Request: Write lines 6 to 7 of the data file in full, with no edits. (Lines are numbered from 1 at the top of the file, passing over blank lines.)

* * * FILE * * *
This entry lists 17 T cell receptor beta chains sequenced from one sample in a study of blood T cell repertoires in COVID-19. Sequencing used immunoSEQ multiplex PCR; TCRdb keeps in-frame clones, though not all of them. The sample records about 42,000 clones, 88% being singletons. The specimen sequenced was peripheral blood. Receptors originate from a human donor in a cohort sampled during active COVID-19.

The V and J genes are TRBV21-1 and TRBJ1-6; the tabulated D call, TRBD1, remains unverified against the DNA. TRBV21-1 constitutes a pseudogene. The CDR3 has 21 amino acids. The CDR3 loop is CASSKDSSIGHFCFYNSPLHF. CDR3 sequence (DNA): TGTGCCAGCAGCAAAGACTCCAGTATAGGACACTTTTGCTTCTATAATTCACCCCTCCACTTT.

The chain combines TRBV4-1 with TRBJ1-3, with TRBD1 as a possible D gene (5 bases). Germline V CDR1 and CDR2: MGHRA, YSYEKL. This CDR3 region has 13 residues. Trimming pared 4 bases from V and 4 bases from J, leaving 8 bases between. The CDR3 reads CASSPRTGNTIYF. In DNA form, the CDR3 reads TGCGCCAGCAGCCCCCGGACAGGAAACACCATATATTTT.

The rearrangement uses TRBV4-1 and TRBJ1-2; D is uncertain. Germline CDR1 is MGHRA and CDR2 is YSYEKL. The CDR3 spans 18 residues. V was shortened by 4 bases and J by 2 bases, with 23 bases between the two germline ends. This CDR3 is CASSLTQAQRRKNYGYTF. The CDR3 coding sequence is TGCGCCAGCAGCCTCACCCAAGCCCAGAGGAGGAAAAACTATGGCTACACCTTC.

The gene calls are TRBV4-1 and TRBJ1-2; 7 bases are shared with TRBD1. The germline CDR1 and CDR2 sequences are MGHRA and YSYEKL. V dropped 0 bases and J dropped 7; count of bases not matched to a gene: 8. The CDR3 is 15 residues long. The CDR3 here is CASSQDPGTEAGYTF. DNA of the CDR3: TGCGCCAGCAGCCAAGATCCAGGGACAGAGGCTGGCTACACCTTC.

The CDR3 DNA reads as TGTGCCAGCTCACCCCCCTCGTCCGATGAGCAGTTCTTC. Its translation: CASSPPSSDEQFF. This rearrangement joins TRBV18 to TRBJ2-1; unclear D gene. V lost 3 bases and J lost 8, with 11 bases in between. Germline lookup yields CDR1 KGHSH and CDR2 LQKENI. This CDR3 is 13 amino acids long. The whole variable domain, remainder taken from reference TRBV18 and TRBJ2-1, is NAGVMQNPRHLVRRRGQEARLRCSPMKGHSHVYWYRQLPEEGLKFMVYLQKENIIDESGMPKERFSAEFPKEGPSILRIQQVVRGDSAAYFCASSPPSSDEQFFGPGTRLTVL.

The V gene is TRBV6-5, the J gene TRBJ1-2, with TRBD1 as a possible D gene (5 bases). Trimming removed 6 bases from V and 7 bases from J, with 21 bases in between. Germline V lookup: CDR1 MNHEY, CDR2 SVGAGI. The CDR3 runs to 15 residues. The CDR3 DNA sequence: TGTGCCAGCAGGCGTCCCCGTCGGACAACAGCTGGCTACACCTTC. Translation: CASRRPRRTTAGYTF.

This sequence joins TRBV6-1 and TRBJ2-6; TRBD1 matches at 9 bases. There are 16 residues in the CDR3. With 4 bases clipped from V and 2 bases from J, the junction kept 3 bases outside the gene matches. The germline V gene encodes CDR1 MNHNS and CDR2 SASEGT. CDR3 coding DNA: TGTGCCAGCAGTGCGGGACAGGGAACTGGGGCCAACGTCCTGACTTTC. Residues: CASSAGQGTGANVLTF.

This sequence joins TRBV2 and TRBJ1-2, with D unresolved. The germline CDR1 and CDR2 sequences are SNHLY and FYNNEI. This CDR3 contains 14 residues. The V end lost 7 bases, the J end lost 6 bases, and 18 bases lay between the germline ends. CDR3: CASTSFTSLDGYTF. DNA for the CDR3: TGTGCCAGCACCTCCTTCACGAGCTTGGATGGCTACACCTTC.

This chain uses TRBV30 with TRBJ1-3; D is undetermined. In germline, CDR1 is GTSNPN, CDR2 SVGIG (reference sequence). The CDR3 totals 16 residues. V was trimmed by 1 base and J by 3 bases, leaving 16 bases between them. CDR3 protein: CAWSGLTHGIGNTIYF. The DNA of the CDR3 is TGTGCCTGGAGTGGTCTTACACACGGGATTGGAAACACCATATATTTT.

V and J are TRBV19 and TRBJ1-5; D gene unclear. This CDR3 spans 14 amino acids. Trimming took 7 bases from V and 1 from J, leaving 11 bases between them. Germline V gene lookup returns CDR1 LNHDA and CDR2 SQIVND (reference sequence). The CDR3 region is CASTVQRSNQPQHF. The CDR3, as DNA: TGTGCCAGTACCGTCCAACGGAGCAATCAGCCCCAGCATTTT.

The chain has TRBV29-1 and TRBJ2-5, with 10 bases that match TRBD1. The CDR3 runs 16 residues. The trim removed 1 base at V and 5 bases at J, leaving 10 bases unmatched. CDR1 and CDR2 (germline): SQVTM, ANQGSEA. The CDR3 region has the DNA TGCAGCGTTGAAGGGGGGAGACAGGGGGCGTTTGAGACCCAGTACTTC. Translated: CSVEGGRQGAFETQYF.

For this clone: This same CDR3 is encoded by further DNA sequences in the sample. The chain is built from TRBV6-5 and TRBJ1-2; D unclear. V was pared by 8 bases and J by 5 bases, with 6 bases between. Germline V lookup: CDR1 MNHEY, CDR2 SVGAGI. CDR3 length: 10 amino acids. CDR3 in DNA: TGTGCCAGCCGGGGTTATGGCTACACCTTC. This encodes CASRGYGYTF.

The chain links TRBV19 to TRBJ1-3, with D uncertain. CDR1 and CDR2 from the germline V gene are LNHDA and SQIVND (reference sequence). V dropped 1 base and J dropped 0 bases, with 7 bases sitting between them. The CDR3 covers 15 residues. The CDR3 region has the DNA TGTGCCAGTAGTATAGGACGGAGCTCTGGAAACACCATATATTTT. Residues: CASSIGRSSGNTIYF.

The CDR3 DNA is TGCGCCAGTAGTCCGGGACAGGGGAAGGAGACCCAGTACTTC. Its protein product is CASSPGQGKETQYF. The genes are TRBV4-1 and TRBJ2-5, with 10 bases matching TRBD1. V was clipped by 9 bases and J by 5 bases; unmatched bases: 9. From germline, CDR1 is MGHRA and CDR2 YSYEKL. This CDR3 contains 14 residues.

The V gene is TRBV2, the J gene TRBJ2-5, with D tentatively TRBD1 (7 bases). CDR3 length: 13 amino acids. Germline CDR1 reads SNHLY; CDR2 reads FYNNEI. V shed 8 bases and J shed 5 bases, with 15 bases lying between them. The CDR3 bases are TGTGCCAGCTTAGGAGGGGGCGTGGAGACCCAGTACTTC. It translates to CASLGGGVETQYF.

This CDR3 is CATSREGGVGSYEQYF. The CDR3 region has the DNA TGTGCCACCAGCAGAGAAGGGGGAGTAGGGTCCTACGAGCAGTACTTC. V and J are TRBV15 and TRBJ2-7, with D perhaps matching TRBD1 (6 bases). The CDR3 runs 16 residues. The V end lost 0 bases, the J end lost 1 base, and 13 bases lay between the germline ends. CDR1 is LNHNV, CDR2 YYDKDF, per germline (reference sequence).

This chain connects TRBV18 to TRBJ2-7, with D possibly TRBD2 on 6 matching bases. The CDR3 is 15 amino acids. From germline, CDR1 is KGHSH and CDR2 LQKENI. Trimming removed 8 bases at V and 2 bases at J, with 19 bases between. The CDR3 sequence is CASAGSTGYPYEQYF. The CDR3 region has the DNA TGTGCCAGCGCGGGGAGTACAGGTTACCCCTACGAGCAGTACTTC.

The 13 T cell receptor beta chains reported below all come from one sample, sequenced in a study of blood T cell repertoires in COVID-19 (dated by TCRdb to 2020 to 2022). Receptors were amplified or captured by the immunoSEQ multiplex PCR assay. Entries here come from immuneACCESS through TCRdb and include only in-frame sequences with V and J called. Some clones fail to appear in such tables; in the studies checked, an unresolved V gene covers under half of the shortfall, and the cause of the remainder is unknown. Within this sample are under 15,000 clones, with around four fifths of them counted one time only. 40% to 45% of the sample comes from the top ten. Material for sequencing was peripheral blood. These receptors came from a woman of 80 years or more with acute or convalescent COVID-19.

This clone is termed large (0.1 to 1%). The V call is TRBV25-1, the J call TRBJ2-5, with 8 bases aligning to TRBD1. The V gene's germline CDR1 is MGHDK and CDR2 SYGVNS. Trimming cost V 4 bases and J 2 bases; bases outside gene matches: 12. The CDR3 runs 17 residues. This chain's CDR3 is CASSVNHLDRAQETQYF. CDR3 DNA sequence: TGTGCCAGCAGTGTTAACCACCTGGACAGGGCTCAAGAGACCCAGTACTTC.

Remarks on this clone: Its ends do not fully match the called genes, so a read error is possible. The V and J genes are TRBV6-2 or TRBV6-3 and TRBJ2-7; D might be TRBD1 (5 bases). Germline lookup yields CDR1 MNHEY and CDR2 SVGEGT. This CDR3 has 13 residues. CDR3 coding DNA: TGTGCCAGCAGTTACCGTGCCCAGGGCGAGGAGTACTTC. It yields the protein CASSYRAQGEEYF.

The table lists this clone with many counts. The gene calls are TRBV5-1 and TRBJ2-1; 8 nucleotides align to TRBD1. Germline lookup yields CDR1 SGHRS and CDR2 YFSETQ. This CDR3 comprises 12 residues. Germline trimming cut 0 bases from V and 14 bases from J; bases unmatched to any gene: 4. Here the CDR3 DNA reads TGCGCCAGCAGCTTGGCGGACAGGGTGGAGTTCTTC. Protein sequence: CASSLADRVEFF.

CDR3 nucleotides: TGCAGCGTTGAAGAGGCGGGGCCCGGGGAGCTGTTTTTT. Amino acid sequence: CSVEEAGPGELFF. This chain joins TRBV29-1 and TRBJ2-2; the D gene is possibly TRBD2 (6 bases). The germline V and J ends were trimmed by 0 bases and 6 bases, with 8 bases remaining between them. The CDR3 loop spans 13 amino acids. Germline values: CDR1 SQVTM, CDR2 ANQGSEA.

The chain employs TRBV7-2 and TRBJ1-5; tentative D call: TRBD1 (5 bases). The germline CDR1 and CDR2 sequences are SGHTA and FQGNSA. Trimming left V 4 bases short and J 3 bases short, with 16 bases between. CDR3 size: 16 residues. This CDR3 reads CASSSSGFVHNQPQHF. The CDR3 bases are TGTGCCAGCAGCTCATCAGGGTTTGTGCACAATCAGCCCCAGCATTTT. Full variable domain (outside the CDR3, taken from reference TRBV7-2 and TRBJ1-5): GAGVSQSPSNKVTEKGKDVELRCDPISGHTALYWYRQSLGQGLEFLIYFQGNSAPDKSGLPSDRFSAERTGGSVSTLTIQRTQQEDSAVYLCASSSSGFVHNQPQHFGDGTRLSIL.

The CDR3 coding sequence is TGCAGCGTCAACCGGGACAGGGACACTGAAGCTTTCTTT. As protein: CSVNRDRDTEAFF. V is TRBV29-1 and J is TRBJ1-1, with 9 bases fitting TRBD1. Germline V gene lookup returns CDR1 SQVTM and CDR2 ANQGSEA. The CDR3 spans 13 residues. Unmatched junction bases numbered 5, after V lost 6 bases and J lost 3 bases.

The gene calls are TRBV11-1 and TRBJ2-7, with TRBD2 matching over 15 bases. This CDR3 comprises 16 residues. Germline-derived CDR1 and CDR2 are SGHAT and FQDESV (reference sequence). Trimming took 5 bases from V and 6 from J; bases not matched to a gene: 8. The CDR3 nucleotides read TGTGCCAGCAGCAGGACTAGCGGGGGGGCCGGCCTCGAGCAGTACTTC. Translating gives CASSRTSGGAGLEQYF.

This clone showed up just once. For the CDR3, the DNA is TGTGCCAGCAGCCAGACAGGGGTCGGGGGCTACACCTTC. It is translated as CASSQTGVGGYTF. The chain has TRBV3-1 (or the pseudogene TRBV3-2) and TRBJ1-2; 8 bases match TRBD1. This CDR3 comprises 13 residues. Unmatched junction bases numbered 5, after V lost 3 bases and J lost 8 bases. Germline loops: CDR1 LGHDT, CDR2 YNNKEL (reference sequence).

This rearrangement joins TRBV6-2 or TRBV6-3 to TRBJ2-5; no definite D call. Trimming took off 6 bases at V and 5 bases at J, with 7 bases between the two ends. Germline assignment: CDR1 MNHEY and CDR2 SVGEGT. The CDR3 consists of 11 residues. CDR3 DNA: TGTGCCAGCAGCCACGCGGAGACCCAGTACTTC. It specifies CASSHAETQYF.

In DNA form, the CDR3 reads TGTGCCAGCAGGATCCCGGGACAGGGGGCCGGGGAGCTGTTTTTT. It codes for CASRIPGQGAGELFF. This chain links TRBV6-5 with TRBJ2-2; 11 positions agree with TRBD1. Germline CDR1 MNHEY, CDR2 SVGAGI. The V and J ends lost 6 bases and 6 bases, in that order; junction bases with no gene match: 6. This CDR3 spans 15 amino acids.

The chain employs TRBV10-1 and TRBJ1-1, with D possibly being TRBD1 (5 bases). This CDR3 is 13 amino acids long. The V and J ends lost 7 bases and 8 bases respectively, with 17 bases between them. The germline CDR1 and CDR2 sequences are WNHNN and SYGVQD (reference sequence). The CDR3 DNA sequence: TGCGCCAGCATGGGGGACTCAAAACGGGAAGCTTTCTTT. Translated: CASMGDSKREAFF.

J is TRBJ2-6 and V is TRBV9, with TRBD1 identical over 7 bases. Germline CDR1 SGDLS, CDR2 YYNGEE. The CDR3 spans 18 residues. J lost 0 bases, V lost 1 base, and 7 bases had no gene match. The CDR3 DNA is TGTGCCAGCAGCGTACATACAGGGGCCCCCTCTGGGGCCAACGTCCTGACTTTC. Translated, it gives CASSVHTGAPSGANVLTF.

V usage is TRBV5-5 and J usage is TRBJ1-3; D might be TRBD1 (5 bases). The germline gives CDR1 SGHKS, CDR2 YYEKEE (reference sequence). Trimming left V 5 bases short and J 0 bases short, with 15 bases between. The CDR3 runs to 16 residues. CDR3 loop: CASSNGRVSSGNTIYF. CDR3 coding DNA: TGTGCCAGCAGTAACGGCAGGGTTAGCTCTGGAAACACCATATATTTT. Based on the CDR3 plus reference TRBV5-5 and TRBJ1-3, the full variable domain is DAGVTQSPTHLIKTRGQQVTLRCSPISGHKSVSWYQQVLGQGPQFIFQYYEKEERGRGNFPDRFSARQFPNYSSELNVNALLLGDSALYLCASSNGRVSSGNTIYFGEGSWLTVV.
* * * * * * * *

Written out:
The CDR3 DNA reads as TGTGCCAGCTCACCCCCCTCGTCCGATGAGCAGTTCTTC. Its translation: CASSPPSSDEQFF. This rearrangement joins TRBV18 to TRBJ2-1; unclear D gene. V lost 3 bases and J lost 8, with 11 bases in between. Germline lookup yields CDR1 KGHSH and CDR2 LQKENI. This CDR3 is 13 amino acids long. The whole variable domain, remainder taken from reference TRBV18 and TRBJ2-1, is NAGVMQNPRHLVRRRGQEARLRCSPMKGHSHVYWYRQLPEEGLKFMVYLQKENIIDESGMPKERFSAEFPKEGPSILRIQQVVRGDSAAYFCASSPPSSDEQFFGPGTRLTVL.

The V gene is TRBV6-5, the J gene TRBJ1-2, with TRBD1 as a possible D gene (5 bases). Trimming removed 6 bases from V and 7 bases from J, with 21 bases in between. Germline V lookup: CDR1 MNHEY, CDR2 SVGAGI. The CDR3 runs to 15 residues. The CDR3 DNA sequence: TGTGCCAGCAGGCGTCCCCGTCGGACAACAGCTGGCTACACCTTC. Translation: CASRRPRRTTAGYTF.